So, what is the next wave after Web 2.0 (aka Social Web)? If we ask this question to the inventor of the web Tim Berners-Lee most probably the answer would be Semantic Web. The vision of Semantic Web is to transform the web into a distributed database system where all the data in the web will be interconnected and machine readable. Some Semantic Web evangelists are so optimistic about the future of Semantic Web that they are using the terms Semantic Web and Web 3.0 almost synonymously! According to Tim Berners-Lee’s vision of Semantic Web, the web should have the functionality of connecting all of its data to each other as Linked Data just like the hyperlinks of webpages in the present web architecture. Tim Berners-Lee is also a pioneer of Open Data movement. As Open Data are published in public domains, it offers the perfect playground for Semantic Web and Linked Data supporters.
In practice all the Open Data publishers do not necessarily care about publishing their data as Linked Data. However, Tim Berners-Lee led W3C recommends the Open Data and/or Government data publishers to put their data on the web as Linked Data (and it helps W3C in their progress towards Semantic Web). According to Tim Berners-Lee “The term Linked Data refers to a set of best practices for publishing and connecting structured data on the web”. This idea of Linked Data is also associated with Tim Berners-Lee’s vision of Semantic Web.
Some Open Data publishers follow W3C recommendation and publish their Open Data as Linked Data. Therefore apparently the Open Data available in the web can be divided into two categories – Linked Open Data and Non Linked Open Data. So, the question is, does Open Data really need to be Linked? And, Who needs Semantic Web?
At this moment, perspectives towards the Open Data vary from organisation to organisation according to their organisational nature and motivation behind publishing Open Data. For instance, according to Local Government Improvement and Development (UK), “The idea behind Open Data is that information held by government should be freely available to use and re-mix by the public”. On the other hand, W3C emphasises more on the technical aspects and standard of data publishing while discussing about Open Data. W3C’s approach towards Open Data is influenced by the Tim Berners-Lee’s Linked Data concept.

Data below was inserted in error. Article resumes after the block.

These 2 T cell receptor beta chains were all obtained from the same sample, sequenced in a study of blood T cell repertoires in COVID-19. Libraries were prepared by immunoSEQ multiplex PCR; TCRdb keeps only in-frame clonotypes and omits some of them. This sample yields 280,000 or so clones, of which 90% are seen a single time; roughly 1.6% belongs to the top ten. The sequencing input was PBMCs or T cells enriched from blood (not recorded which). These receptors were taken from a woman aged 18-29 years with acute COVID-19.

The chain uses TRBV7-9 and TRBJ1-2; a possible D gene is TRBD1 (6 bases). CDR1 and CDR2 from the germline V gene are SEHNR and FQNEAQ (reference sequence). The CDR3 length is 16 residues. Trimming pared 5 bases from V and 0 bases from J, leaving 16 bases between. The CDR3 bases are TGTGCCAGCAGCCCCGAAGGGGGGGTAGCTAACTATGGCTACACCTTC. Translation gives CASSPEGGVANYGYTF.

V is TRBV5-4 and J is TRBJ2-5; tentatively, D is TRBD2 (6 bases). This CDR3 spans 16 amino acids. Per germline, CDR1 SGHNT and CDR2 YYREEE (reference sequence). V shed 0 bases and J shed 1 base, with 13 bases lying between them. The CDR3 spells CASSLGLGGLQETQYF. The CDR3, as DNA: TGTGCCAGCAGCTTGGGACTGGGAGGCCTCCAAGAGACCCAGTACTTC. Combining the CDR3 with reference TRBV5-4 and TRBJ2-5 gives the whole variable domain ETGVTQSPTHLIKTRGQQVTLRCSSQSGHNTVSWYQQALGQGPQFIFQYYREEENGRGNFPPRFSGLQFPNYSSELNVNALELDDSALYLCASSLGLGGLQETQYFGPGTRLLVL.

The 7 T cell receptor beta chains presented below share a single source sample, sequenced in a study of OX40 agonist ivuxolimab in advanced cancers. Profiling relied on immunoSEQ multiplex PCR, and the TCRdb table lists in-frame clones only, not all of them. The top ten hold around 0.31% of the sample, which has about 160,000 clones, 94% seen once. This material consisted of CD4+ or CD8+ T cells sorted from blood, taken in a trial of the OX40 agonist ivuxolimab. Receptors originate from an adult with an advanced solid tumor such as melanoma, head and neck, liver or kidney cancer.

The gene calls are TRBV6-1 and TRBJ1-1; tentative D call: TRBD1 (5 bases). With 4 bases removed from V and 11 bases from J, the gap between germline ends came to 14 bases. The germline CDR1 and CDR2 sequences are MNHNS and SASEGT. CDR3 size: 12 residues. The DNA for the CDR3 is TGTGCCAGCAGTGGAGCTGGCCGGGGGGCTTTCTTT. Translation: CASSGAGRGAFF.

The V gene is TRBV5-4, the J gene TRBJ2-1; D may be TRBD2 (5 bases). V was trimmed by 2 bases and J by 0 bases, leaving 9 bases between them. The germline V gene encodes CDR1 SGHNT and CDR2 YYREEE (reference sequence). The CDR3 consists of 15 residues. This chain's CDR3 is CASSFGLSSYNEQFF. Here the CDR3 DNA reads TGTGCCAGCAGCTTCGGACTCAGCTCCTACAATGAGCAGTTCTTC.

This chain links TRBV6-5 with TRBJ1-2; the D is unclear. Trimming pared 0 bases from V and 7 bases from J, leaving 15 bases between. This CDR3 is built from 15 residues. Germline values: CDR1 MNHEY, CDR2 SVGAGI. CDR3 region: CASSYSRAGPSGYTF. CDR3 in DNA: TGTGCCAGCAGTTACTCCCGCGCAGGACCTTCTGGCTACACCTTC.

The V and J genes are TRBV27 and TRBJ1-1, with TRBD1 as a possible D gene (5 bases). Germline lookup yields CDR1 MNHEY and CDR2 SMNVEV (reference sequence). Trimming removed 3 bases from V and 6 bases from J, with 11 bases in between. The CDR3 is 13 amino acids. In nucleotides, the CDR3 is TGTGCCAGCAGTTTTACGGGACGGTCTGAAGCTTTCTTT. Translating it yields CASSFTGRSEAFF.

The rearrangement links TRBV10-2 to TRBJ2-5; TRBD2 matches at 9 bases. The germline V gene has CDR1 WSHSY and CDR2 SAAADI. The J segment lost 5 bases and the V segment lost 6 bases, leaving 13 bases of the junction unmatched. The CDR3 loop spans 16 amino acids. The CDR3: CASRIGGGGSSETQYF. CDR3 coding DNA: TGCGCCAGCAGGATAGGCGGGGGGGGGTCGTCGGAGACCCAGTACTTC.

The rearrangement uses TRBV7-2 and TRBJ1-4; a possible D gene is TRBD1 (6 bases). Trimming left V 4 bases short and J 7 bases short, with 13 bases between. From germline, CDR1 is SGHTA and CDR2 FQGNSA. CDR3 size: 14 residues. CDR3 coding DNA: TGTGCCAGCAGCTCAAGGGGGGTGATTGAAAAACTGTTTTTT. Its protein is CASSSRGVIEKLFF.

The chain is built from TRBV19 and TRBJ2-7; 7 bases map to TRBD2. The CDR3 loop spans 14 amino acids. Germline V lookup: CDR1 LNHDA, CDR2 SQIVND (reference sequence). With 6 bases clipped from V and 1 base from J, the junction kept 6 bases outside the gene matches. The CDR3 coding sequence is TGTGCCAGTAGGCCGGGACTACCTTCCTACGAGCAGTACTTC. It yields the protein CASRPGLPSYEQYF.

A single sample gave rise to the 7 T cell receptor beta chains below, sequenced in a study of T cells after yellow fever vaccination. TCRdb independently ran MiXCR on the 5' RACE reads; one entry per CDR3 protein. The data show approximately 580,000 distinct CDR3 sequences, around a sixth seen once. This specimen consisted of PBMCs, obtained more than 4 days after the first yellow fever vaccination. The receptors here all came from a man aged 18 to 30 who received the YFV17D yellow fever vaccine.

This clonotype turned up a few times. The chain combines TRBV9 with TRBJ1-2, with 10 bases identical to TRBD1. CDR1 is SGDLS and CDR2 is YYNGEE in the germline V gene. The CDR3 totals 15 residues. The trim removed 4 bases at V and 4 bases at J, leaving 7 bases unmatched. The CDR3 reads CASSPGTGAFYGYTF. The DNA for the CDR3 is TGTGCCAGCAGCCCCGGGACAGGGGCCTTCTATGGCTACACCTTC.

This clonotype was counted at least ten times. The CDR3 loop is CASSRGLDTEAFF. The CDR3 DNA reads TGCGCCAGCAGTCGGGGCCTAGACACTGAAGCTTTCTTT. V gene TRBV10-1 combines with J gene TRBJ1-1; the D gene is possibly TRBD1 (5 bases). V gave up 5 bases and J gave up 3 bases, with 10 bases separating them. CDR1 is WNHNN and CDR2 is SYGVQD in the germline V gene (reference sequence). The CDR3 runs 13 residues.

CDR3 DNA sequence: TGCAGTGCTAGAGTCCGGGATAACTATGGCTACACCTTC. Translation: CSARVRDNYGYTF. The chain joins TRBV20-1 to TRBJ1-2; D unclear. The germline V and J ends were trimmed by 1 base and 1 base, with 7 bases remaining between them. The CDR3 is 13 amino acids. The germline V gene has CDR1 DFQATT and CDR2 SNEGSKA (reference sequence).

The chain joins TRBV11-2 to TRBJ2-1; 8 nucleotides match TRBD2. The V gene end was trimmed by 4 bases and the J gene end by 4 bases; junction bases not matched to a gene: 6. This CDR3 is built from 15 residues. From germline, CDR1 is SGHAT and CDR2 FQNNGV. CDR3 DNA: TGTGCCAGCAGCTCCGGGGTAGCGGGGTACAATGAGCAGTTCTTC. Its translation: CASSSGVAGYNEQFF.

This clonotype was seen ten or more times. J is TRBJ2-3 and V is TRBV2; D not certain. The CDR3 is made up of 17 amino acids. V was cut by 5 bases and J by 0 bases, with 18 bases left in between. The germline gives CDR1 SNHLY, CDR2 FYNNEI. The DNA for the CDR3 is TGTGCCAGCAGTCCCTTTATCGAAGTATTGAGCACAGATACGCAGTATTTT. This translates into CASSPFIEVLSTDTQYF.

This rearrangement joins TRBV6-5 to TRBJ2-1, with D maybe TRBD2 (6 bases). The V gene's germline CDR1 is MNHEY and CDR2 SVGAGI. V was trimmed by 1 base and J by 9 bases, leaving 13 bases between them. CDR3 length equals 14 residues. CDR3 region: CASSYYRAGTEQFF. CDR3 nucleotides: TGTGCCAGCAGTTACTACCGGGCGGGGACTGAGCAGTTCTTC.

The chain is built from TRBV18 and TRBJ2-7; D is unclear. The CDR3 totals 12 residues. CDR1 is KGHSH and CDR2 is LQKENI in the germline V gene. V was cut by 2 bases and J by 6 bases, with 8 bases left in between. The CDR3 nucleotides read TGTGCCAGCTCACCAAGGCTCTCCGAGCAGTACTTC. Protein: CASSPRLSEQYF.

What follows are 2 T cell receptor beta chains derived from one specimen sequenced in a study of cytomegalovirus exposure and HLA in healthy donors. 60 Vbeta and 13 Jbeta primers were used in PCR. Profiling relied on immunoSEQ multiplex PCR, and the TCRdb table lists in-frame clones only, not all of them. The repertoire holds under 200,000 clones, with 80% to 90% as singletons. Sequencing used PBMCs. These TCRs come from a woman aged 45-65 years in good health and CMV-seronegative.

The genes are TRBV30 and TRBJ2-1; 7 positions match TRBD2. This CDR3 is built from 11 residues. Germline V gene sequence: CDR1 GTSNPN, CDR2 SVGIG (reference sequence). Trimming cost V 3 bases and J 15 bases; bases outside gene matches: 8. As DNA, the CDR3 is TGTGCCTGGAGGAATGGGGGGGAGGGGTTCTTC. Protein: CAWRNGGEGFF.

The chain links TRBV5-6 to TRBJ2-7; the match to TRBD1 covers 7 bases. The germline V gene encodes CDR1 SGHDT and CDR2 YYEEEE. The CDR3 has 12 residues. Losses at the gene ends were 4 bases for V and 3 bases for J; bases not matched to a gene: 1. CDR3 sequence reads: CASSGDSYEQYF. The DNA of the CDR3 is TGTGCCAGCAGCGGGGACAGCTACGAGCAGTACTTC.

In technical terms, Semantic Web refers to the use of specific W3C Semantic Web open standards (RDF, OWL, SPARQL, GRDDL etc) that have been developed for data integration over the web and to make the web data machine readable. From an abstract point of view, the purpose of Semantic Web is to create a web wisdom that leads to a global knowledge society. There are a number of projects in the web that are following W3C Semantic Web open standards and developing interesting applications. DBPedia is one such project that extracts the structured data from the textual content of Wikipedia. DBPedia aims to convert Wikipedia content into structured data using Semantic Web technologies so that people can get easier access to Wikipedia’s knowledgebase and perform sophisticated queries. DBPedia’s Ontology is not limited into one single domain. It has RDF links with other Open Data knowledgebases like OpenCyc, WordNet, Freebase, UMBEL, MusicBrainz etc. The link-space created by RDF links between DBPedia and other Open Data websites can be considered as a miniature version of ideal Semantic Web where all the data are interlined across different domains and websites.
However, not necessarily all the Open Data publishers publish their data as Linked Data. In fact, Linked Data and semantic web have a lot of criticism as well and for various reasons not everyone supports the idea of publishing Open Data as Linked Data. For instance, Pachube does not publish their Open Data as Linked Data. As of now, Pachube uses Folksonomy (user generated tags) to categorise the type of data feeds published as Open Data in Pachube platform. Pachube is not using any automated machine generated and readable “Ontology” to classify the Open Data.
RDF is not the only option available for putting a machine created Semantic Layer on the data. Triple tag or Machine Tag is another tagging system used by Flickr and Delicious to add machine generated semantic information to their photos and bookmarks.
From the above discussion we can see that there are two methods available for knowledge representation and document indexing in the web – Ontology and Folksonomy. The difference between Folksonomy and Ontology is that Folksonomy is created and used by human whereas Ontology is created and used by machines. However, new concepts have been emerging that combine both Folksonomy and Ontology together rather than choosing one of them and dumping another.
Almost all the Open Data projects are using either Folksonomy or Ontology for their content/data classifications. As it was mentioned earlier, by combining both of the methods together into one standard we can make our web more structured. If we can decide on one standard then the similar Open Data projects can share their resources with each other just like DBPedia. Therefore, the answer of “Does Open Data really need to be linked data?” is probably YES as it makes Open Data more structured and searchable, but they all better follow only one standard technology (e.g. RDF or Machine Tag) for making their Open Data linked. However, transforming the entire web into Semantic Web is too challenging and its feasibility and necessity are also questionable.
Image source: www.w3.org
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